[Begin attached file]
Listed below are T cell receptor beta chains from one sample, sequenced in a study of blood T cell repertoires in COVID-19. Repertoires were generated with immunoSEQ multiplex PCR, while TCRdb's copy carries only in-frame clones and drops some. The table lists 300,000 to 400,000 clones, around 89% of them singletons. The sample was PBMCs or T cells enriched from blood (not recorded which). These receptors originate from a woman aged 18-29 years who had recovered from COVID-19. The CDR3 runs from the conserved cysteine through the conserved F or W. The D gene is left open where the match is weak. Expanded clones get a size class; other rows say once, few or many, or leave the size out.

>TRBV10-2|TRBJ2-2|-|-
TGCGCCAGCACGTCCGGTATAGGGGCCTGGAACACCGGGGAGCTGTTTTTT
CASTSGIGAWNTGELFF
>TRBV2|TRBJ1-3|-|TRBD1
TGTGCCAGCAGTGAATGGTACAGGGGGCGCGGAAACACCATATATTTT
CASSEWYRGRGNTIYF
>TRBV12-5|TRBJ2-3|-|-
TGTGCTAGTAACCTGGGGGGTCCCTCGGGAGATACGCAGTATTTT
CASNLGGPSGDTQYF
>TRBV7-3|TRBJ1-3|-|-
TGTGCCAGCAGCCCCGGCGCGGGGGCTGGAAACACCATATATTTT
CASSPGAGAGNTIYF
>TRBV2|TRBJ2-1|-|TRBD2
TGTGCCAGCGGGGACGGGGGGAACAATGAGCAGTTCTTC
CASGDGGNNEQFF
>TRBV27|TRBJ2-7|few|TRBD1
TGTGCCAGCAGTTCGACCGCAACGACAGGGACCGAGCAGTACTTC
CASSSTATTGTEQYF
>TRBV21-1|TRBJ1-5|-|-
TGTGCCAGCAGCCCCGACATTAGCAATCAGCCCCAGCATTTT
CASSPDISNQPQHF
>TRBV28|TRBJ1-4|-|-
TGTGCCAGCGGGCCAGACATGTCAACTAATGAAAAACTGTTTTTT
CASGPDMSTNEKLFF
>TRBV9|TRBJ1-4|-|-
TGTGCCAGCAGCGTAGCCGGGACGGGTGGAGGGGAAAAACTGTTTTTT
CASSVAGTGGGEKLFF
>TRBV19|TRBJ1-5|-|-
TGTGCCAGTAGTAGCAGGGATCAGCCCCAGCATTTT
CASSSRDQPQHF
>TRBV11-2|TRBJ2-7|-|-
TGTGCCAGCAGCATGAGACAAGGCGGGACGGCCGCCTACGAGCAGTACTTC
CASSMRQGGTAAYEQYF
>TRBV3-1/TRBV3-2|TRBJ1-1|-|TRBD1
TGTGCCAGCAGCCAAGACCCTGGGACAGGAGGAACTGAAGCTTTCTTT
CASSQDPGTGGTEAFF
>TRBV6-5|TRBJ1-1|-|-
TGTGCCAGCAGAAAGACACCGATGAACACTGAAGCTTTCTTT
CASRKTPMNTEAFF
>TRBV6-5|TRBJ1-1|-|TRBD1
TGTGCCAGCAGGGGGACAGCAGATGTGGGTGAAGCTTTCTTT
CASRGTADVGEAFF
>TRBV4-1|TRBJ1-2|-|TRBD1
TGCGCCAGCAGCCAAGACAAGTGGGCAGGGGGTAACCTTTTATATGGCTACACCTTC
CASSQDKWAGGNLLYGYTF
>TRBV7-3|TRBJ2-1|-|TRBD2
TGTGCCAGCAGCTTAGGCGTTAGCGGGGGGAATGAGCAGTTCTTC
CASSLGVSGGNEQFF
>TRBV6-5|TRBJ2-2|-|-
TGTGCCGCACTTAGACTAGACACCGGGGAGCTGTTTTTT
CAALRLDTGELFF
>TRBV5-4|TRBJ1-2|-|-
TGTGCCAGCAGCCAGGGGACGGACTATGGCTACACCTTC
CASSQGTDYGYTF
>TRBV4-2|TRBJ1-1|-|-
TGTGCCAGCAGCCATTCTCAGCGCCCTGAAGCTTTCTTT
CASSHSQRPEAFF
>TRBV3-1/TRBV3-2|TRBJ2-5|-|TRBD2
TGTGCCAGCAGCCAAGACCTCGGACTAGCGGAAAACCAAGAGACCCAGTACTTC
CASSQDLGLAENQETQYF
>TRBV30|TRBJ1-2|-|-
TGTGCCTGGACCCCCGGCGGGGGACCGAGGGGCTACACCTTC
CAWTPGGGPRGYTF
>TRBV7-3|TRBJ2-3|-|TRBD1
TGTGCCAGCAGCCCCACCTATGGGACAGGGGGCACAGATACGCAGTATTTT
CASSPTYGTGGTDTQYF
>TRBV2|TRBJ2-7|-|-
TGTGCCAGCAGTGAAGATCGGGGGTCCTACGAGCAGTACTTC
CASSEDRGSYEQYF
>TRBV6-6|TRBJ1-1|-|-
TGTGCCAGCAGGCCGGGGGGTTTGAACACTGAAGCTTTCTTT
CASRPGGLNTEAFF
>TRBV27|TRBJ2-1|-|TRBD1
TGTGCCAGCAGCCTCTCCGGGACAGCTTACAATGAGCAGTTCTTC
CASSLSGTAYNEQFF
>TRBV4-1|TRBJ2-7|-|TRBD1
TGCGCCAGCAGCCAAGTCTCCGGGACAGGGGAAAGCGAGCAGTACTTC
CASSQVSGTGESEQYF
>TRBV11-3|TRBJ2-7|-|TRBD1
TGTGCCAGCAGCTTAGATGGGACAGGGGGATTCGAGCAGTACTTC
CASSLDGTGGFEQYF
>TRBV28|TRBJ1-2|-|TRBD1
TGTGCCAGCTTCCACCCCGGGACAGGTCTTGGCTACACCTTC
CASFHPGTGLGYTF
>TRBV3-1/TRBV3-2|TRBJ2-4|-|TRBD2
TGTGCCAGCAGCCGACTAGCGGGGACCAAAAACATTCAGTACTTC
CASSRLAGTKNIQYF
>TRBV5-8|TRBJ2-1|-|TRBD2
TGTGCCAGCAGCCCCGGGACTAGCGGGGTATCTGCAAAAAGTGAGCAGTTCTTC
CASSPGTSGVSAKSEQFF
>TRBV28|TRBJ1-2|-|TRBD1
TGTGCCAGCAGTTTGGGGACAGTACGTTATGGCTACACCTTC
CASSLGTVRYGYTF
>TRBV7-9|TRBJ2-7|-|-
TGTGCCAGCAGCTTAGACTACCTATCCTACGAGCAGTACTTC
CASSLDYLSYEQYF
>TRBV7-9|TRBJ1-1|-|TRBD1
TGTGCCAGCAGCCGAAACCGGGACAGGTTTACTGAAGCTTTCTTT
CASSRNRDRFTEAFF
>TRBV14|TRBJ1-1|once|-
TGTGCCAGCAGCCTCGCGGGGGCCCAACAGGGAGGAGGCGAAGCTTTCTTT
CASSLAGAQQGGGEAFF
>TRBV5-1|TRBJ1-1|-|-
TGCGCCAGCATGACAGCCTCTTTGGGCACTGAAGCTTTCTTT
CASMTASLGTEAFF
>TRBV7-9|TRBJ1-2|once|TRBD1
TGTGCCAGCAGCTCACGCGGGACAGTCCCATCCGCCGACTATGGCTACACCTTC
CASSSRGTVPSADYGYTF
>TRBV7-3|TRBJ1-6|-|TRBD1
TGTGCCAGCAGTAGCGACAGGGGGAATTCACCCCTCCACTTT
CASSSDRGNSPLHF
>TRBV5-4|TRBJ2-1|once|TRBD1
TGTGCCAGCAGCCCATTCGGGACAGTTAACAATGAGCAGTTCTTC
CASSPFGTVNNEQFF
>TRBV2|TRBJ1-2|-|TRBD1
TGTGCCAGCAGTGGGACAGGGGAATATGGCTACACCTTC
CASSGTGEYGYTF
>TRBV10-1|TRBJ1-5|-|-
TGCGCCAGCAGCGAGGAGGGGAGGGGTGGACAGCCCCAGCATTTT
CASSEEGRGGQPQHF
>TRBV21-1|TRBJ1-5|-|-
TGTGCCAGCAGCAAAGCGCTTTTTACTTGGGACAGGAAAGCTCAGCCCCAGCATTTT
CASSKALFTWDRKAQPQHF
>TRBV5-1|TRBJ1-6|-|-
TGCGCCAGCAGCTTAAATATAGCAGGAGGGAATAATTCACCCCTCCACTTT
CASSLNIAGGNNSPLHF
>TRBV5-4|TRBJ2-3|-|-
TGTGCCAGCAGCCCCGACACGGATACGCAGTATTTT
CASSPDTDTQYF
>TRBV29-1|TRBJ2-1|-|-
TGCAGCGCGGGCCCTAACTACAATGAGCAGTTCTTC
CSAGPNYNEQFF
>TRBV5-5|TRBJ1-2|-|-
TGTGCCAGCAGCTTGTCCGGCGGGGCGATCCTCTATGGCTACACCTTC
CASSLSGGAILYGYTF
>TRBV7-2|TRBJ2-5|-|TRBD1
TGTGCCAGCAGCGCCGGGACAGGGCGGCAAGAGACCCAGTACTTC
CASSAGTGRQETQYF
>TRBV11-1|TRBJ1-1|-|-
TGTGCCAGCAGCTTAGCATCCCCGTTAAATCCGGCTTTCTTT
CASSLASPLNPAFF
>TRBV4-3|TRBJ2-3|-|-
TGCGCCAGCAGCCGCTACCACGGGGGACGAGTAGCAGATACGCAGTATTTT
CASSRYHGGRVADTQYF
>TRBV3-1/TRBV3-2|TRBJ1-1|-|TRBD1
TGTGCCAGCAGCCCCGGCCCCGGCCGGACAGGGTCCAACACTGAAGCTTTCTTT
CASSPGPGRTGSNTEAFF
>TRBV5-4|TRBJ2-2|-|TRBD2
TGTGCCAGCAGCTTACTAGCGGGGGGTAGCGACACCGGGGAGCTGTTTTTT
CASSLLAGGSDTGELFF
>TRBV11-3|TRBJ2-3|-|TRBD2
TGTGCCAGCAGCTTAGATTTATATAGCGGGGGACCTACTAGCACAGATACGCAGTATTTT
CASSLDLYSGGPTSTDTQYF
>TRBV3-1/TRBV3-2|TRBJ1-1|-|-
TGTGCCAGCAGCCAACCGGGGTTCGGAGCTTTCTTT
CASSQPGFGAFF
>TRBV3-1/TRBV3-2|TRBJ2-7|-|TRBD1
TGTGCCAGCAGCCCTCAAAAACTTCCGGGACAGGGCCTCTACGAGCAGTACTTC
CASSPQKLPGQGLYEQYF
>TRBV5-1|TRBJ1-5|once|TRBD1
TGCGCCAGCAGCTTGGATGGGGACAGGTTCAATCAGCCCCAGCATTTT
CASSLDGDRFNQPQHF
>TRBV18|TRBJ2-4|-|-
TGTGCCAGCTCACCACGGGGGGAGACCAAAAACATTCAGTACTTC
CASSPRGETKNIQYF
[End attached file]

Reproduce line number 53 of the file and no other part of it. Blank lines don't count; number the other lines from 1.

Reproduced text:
>TRBV5-4|TRBJ1-2|-|-